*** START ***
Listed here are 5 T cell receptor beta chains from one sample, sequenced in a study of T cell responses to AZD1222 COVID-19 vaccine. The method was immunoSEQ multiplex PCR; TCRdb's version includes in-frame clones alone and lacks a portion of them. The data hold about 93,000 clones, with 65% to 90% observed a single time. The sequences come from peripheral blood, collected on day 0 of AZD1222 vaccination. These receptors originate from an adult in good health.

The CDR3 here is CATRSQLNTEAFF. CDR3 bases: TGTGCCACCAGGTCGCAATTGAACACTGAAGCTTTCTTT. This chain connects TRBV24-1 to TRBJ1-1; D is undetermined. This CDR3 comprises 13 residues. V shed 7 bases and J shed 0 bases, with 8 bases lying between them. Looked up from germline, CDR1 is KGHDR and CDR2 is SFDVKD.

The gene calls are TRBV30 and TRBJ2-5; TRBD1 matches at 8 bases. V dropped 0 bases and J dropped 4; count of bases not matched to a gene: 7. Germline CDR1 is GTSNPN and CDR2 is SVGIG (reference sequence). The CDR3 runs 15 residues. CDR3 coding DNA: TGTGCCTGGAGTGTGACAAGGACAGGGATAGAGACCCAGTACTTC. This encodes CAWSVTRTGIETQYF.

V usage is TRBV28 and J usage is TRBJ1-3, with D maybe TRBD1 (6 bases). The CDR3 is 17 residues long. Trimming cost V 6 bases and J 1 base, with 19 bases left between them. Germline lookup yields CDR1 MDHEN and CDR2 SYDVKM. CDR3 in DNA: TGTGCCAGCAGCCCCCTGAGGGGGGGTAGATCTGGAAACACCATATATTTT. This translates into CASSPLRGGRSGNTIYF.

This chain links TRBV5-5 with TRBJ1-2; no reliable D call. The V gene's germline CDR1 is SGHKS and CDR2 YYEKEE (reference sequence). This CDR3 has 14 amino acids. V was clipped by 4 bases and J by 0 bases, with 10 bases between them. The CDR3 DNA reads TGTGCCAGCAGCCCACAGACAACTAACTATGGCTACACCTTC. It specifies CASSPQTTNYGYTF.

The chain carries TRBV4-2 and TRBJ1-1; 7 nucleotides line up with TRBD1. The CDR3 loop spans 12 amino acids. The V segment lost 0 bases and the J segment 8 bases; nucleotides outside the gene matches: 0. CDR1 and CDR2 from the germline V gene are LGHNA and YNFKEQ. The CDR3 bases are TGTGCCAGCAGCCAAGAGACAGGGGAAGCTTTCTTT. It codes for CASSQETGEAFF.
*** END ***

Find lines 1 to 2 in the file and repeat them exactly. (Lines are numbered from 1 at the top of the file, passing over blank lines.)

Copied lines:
Listed here are 5 T cell receptor beta chains from one sample, sequenced in a study of T cell responses to AZD1222 COVID-19 vaccine. The method was immunoSEQ multiplex PCR; TCRdb's version includes in-frame clones alone and lacks a portion of them. The data hold about 93,000 clones, with 65% to 90% observed a single time. The sequences come from peripheral blood, collected on day 0 of AZD1222 vaccination. These receptors originate from an adult in good health.

The CDR3 here is CATRSQLNTEAFF. CDR3 bases: TGTGCCACCAGGTCGCAATTGAACACTGAAGCTTTCTTT. This chain connects TRBV24-1 to TRBJ1-1; D is undetermined. This CDR3 comprises 13 residues. V shed 7 bases and J shed 0 bases, with 8 bases lying between them. Looked up from germline, CDR1 is KGHDR and CDR2 is SFDVKD.